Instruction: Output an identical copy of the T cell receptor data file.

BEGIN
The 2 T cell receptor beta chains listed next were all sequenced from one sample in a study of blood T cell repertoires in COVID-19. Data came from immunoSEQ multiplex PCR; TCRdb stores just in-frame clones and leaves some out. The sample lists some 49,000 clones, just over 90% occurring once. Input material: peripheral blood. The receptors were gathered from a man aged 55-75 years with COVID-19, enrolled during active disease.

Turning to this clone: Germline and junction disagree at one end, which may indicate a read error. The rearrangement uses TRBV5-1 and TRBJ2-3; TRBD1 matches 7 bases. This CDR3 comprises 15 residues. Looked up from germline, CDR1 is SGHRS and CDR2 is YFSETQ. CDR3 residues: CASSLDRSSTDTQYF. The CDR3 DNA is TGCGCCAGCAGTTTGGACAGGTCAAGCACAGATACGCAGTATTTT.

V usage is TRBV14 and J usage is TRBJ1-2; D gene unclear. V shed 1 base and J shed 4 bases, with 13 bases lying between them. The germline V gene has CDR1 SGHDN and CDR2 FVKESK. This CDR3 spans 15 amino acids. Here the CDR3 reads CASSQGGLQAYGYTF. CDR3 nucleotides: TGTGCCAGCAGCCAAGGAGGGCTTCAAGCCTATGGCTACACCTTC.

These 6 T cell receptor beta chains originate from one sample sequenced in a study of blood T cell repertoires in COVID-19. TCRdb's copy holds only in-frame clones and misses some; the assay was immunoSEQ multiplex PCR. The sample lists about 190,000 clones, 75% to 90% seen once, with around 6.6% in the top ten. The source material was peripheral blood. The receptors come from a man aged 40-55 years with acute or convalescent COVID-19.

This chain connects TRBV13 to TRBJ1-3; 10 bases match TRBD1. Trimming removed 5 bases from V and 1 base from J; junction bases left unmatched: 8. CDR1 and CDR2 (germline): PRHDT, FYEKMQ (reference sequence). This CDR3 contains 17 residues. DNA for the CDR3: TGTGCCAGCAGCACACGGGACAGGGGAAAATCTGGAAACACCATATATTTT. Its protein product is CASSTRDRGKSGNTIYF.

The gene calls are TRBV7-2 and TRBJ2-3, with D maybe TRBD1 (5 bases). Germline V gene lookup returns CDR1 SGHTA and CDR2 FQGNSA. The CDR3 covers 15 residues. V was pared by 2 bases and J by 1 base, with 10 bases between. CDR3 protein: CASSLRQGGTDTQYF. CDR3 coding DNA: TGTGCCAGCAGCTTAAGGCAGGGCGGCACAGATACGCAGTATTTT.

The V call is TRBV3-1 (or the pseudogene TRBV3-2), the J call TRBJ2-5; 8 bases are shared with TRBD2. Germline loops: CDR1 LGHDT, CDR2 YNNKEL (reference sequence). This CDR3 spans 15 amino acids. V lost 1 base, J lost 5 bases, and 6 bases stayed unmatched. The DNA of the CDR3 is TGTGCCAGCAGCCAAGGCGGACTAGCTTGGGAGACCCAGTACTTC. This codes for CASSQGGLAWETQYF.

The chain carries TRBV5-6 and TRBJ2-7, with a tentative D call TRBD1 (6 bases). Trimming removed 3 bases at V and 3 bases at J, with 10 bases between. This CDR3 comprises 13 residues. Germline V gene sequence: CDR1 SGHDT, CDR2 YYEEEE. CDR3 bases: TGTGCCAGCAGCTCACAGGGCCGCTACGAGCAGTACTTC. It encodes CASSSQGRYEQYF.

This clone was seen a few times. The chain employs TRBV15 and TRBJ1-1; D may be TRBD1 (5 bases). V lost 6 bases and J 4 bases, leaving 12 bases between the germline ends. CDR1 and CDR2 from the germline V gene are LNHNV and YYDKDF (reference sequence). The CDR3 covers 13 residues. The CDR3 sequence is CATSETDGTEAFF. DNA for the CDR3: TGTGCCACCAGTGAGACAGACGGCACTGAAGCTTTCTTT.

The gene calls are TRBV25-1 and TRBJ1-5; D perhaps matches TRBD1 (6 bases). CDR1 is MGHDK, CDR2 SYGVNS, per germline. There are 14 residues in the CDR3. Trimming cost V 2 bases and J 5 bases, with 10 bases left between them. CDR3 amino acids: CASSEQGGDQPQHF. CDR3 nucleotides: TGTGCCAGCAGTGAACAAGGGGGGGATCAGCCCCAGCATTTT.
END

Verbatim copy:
The 2 T cell receptor beta chains listed next were all sequenced from one sample in a study of blood T cell repertoires in COVID-19. Data came from immunoSEQ multiplex PCR; TCRdb stores just in-frame clones and leaves some out. The sample lists some 49,000 clones, just over 90% occurring once. Input material: peripheral blood. The receptors were gathered from a man aged 55-75 years with COVID-19, enrolled during active disease.

Turning to this clone: Germline and junction disagree at one end, which may indicate a read error. The rearrangement uses TRBV5-1 and TRBJ2-3; TRBD1 matches 7 bases. This CDR3 comprises 15 residues. Looked up from germline, CDR1 is SGHRS and CDR2 is YFSETQ. CDR3 residues: CASSLDRSSTDTQYF. The CDR3 DNA is TGCGCCAGCAGTTTGGACAGGTCAAGCACAGATACGCAGTATTTT.

V usage is TRBV14 and J usage is TRBJ1-2; D gene unclear. V shed 1 base and J shed 4 bases, with 13 bases lying between them. The germline V gene has CDR1 SGHDN and CDR2 FVKESK. This CDR3 spans 15 amino acids. Here the CDR3 reads CASSQGGLQAYGYTF. CDR3 nucleotides: TGTGCCAGCAGCCAAGGAGGGCTTCAAGCCTATGGCTACACCTTC.

These 6 T cell receptor beta chains originate from one sample sequenced in a study of blood T cell repertoires in COVID-19. TCRdb's copy holds only in-frame clones and misses some; the assay was immunoSEQ multiplex PCR. The sample lists about 190,000 clones, 75% to 90% seen once, with around 6.6% in the top ten. The source material was peripheral blood. The receptors come from a man aged 40-55 years with acute or convalescent COVID-19.

This chain connects TRBV13 to TRBJ1-3; 10 bases match TRBD1. Trimming removed 5 bases from V and 1 base from J; junction bases left unmatched: 8. CDR1 and CDR2 (germline): PRHDT, FYEKMQ (reference sequence). This CDR3 contains 17 residues. DNA for the CDR3: TGTGCCAGCAGCACACGGGACAGGGGAAAATCTGGAAACACCATATATTTT. Its protein product is CASSTRDRGKSGNTIYF.

The gene calls are TRBV7-2 and TRBJ2-3, with D maybe TRBD1 (5 bases). Germline V gene lookup returns CDR1 SGHTA and CDR2 FQGNSA. The CDR3 covers 15 residues. V was pared by 2 bases and J by 1 base, with 10 bases between. CDR3 protein: CASSLRQGGTDTQYF. CDR3 coding DNA: TGTGCCAGCAGCTTAAGGCAGGGCGGCACAGATACGCAGTATTTT.

The V call is TRBV3-1 (or the pseudogene TRBV3-2), the J call TRBJ2-5; 8 bases are shared with TRBD2. Germline loops: CDR1 LGHDT, CDR2 YNNKEL (reference sequence). This CDR3 spans 15 amino acids. V lost 1 base, J lost 5 bases, and 6 bases stayed unmatched. The DNA of the CDR3 is TGTGCCAGCAGCCAAGGCGGACTAGCTTGGGAGACCCAGTACTTC. This codes for CASSQGGLAWETQYF.

The chain carries TRBV5-6 and TRBJ2-7, with a tentative D call TRBD1 (6 bases). Trimming removed 3 bases at V and 3 bases at J, with 10 bases between. This CDR3 comprises 13 residues. Germline V gene sequence: CDR1 SGHDT, CDR2 YYEEEE. CDR3 bases: TGTGCCAGCAGCTCACAGGGCCGCTACGAGCAGTACTTC. It encodes CASSSQGRYEQYF.

This clone was seen a few times. The chain employs TRBV15 and TRBJ1-1; D may be TRBD1 (5 bases). V lost 6 bases and J 4 bases, leaving 12 bases between the germline ends. CDR1 and CDR2 from the germline V gene are LNHNV and YYDKDF (reference sequence). The CDR3 covers 13 residues. The CDR3 sequence is CATSETDGTEAFF. DNA for the CDR3: TGTGCCACCAGTGAGACAGACGGCACTGAAGCTTTCTTT.

The gene calls are TRBV25-1 and TRBJ1-5; D perhaps matches TRBD1 (6 bases). CDR1 is MGHDK, CDR2 SYGVNS, per germline. There are 14 residues in the CDR3. Trimming cost V 2 bases and J 5 bases, with 10 bases left between them. CDR3 amino acids: CASSEQGGDQPQHF. CDR3 nucleotides: TGTGCCAGCAGTGAACAAGGGGGGGATCAGCCCCAGCATTTT.